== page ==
Scenes of celebration abounded at Annapolis High School on February 22 as a pair of Severna Park wrestlers received congratulations from coaches, teammates, friends and families after winning individual county championships.
Carson Gottimer and Ty Broadway both emerged from the county’s annual two-day tournament as champions in their weight classes, with Gottimer blazing his way to the top of the 182-lbs bracket and Broadway dominating the competition en route to the 220-lbs championship.
The tournament was a broad success for the Falcons, who advanced a total of six wrestlers to the regional tournaments. Jack Chadwick (132 lbs), Bohdan Andrulis (152), Caleb Robinson (195) and Patrick Ellis (heavyweight) all finished fourth in their weight classes to earn automatic qualification for regionals.
Severna Park coach Trevor Bryden was proud to see the Falcons capitalize on the opportunity to move on to regions while also producing two county champs.
“As happy as we are for Carson and Ty, we get another week of everyone coming to practice and working hard and grinding, and we’re really happy for them,” Bryden said.
Gottimer’s chance at a county crown came after he won matches against Old Mill’s Tristen Cole and North County’s Greg Deavers, setting up the final against Arundel’s Clint Mills. Gottimer took immediate control of the bout, taking down Mills early in the first round for a 2-0 lead. Starting in down position in the second round, Gottimer rolled for an escape, then shot for a takedown and a 5-0 lead. A reversal, escape and a takedown built his lead, and he won comfortably with a 9-2 decision to improve to 23-6 on the year.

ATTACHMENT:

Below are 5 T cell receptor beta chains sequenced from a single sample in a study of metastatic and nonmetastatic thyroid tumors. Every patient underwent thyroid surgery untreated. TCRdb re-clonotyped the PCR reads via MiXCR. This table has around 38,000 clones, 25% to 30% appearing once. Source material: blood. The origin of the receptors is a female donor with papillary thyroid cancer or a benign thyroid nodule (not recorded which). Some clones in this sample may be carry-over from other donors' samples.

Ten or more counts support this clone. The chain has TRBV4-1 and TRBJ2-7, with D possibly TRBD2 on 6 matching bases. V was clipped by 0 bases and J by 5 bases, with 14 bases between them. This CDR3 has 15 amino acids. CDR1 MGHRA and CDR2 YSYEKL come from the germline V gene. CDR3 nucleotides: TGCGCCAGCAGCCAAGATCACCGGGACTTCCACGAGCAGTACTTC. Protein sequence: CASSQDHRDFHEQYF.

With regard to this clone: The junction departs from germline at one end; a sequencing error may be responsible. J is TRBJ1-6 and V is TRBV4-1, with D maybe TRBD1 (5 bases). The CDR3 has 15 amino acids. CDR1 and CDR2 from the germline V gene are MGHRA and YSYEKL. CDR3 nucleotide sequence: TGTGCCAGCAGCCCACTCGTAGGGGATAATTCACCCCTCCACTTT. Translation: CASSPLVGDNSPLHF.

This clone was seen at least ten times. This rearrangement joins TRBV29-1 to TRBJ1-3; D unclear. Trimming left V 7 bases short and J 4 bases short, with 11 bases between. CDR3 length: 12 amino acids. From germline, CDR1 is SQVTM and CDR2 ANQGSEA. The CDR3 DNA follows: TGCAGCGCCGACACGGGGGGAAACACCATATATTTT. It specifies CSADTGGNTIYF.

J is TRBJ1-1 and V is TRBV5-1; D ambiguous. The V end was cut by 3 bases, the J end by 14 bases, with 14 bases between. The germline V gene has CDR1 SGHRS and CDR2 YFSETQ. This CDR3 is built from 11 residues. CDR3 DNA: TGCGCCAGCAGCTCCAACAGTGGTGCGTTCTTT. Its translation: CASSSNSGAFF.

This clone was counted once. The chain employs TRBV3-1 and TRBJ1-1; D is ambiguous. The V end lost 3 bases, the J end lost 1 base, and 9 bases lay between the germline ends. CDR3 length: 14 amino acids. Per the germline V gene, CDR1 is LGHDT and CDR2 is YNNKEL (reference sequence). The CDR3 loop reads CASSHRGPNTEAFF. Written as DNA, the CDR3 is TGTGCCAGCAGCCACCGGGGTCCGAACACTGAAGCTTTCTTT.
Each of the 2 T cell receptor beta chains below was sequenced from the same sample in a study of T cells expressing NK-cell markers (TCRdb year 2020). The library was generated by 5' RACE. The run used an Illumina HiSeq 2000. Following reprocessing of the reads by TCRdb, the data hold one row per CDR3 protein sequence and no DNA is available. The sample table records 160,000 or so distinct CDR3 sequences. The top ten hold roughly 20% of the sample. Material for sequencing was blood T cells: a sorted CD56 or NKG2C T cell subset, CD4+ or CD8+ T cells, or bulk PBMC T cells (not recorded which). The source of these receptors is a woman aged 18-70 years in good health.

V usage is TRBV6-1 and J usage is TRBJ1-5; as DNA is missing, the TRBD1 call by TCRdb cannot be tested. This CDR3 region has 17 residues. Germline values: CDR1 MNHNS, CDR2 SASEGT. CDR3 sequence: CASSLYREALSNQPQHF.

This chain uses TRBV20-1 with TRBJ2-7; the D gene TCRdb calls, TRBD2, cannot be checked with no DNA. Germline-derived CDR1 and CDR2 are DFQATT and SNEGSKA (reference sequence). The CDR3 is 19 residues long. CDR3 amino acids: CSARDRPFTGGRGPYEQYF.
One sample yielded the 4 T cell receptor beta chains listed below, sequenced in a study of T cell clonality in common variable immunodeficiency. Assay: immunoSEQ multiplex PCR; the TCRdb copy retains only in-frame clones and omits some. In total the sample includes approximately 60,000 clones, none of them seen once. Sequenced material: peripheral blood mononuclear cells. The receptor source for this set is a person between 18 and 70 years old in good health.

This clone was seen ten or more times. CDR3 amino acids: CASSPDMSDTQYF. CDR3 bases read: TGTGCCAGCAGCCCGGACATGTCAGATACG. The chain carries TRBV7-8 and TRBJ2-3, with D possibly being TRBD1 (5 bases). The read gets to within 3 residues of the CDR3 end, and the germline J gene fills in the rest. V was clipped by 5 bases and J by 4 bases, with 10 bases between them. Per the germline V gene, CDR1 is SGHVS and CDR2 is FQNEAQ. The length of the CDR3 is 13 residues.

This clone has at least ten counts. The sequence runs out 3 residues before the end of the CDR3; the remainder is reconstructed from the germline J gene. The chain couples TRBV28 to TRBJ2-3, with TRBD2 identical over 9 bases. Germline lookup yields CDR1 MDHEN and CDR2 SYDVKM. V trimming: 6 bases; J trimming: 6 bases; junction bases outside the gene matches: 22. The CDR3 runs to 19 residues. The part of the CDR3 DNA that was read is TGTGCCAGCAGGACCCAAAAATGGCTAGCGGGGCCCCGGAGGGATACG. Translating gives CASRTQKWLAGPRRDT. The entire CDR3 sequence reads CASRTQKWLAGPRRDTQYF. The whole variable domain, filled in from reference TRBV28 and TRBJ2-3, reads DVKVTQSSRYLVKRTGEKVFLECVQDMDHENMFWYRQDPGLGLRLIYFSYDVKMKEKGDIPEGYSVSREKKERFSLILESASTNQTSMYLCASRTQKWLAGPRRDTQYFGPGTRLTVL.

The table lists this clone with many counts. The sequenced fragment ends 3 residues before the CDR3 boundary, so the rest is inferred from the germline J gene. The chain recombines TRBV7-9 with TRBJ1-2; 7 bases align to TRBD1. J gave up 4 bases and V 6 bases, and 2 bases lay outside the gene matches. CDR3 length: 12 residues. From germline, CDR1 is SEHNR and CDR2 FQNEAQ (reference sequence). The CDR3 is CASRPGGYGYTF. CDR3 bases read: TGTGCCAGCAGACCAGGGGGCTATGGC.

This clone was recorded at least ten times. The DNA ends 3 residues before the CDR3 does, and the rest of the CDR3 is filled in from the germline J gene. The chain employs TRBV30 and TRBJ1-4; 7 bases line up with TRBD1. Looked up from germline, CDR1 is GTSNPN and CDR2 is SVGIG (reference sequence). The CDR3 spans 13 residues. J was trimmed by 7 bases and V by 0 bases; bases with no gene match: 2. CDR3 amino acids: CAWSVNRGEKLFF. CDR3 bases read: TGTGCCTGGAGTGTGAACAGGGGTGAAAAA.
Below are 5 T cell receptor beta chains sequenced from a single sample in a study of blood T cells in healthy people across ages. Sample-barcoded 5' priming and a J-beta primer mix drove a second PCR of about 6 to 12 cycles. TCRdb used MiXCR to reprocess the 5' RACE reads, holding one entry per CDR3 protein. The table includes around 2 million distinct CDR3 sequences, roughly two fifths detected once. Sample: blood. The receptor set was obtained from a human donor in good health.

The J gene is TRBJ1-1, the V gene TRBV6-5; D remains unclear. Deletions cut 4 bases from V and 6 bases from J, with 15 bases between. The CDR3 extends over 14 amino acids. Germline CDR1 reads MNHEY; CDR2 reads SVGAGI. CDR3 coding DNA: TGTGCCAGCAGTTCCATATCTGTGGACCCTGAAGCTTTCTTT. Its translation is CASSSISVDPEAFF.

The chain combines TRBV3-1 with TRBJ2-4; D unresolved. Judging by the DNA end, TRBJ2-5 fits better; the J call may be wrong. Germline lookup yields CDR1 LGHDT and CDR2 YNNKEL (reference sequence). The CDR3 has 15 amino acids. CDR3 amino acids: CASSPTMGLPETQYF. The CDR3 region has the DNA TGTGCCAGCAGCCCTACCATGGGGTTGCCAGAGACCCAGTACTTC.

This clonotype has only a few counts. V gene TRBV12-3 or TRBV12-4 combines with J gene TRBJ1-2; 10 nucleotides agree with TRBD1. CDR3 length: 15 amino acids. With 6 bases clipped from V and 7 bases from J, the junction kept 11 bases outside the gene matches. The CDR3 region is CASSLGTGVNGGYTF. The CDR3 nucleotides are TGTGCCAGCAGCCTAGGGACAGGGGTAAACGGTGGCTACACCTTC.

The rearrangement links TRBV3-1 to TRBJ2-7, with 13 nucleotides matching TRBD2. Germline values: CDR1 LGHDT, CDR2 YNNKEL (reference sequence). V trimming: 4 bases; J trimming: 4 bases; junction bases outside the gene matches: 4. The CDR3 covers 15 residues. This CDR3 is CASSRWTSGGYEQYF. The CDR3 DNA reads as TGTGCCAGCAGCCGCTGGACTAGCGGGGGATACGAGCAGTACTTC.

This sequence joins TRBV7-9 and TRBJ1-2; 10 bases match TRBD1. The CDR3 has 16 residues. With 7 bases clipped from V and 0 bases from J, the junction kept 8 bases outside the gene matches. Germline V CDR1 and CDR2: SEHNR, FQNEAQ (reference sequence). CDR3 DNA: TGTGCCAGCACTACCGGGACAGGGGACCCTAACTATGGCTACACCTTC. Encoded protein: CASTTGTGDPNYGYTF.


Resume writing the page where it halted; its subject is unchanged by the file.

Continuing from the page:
Gottimer, a junior, didn’t wrestle at counties last year, and by his own admission, wasn’t up to the challenge.
“I honestly wasn’t good enough,” Gottimer said. “I was a punching bag in varsity practice. I started winning this year and realized how much more fun winning is than losing, so I just kept going.”
He said he received a wakeup call as a freshman, realizing he was out of shape and lacking strength, and that he had to set goals and pursue them every day.
“Freshman year, I was fat,” Gottimer said. “We have a board in the gym with the names of all county, regional and state champs, and I wanted to see my name on that board every time I walk in. I just started working out every day for two years.”
Bryden credited Gottimer with transforming his body, adding strength and working hard to get to where he is.
“He deserves all the credit, he really does, because he works hard,” Bryden said. “He’s come a long way since his freshman year, and that doesn’t come along just by normal, ordinary stuff. He works hard in the offseason, he runs and he lifts, he’s obviously much bigger and stronger than he was as a freshman, and he deserves it.”
Broadway took a more direct approach to this year’s county title, to much fanfare. The Severna Park junior is now a staggering 36-0 on the season and is the only wrestler in the county who hasn’t lost a match.